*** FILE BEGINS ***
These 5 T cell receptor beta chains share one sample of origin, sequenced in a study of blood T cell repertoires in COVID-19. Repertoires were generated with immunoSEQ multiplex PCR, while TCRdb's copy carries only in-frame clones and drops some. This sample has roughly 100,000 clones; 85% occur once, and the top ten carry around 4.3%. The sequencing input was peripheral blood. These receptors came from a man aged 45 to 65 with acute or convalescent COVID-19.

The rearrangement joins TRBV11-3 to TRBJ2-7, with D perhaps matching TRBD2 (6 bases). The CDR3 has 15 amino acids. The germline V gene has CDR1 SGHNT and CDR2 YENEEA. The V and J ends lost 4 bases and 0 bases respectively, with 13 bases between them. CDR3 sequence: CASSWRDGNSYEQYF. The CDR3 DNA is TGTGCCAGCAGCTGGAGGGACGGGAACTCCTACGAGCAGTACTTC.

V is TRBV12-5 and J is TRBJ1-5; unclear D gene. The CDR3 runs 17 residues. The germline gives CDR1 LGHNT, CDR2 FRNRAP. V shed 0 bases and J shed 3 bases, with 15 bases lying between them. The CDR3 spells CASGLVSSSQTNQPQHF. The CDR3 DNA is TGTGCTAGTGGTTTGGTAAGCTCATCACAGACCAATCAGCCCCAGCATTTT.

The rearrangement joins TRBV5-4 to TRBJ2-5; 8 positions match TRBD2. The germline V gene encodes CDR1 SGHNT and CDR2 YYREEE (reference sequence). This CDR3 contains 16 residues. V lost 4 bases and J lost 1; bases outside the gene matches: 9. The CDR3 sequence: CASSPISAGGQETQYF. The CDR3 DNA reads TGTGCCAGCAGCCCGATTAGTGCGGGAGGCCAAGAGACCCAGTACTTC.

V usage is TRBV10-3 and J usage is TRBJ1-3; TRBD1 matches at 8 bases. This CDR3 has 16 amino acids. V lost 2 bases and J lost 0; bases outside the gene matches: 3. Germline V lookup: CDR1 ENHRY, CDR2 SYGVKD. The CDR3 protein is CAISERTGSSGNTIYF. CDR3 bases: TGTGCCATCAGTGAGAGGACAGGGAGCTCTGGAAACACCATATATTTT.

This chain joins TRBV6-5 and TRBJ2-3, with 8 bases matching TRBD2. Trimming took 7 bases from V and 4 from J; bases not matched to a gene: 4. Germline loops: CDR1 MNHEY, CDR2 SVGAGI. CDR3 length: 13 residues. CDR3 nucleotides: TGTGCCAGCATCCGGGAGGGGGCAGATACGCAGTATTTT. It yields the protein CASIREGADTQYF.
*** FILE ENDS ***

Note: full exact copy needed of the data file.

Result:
These 5 T cell receptor beta chains share one sample of origin, sequenced in a study of blood T cell repertoires in COVID-19. Repertoires were generated with immunoSEQ multiplex PCR, while TCRdb's copy carries only in-frame clones and drops some. This sample has roughly 100,000 clones; 85% occur once, and the top ten carry around 4.3%. The sequencing input was peripheral blood. These receptors came from a man aged 45 to 65 with acute or convalescent COVID-19.

The rearrangement joins TRBV11-3 to TRBJ2-7, with D perhaps matching TRBD2 (6 bases). The CDR3 has 15 amino acids. The germline V gene has CDR1 SGHNT and CDR2 YENEEA. The V and J ends lost 4 bases and 0 bases respectively, with 13 bases between them. CDR3 sequence: CASSWRDGNSYEQYF. The CDR3 DNA is TGTGCCAGCAGCTGGAGGGACGGGAACTCCTACGAGCAGTACTTC.

V is TRBV12-5 and J is TRBJ1-5; unclear D gene. The CDR3 runs 17 residues. The germline gives CDR1 LGHNT, CDR2 FRNRAP. V shed 0 bases and J shed 3 bases, with 15 bases lying between them. The CDR3 spells CASGLVSSSQTNQPQHF. The CDR3 DNA is TGTGCTAGTGGTTTGGTAAGCTCATCACAGACCAATCAGCCCCAGCATTTT.

The rearrangement joins TRBV5-4 to TRBJ2-5; 8 positions match TRBD2. The germline V gene encodes CDR1 SGHNT and CDR2 YYREEE (reference sequence). This CDR3 contains 16 residues. V lost 4 bases and J lost 1; bases outside the gene matches: 9. The CDR3 sequence: CASSPISAGGQETQYF. The CDR3 DNA reads TGTGCCAGCAGCCCGATTAGTGCGGGAGGCCAAGAGACCCAGTACTTC.

V usage is TRBV10-3 and J usage is TRBJ1-3; TRBD1 matches at 8 bases. This CDR3 has 16 amino acids. V lost 2 bases and J lost 0; bases outside the gene matches: 3. Germline V lookup: CDR1 ENHRY, CDR2 SYGVKD. The CDR3 protein is CAISERTGSSGNTIYF. CDR3 bases: TGTGCCATCAGTGAGAGGACAGGGAGCTCTGGAAACACCATATATTTT.

This chain joins TRBV6-5 and TRBJ2-3, with 8 bases matching TRBD2. Trimming took 7 bases from V and 4 from J; bases not matched to a gene: 4. Germline loops: CDR1 MNHEY, CDR2 SVGAGI. CDR3 length: 13 residues. CDR3 nucleotides: TGTGCCAGCATCCGGGAGGGGGCAGATACGCAGTATTTT. It yields the protein CASIREGADTQYF.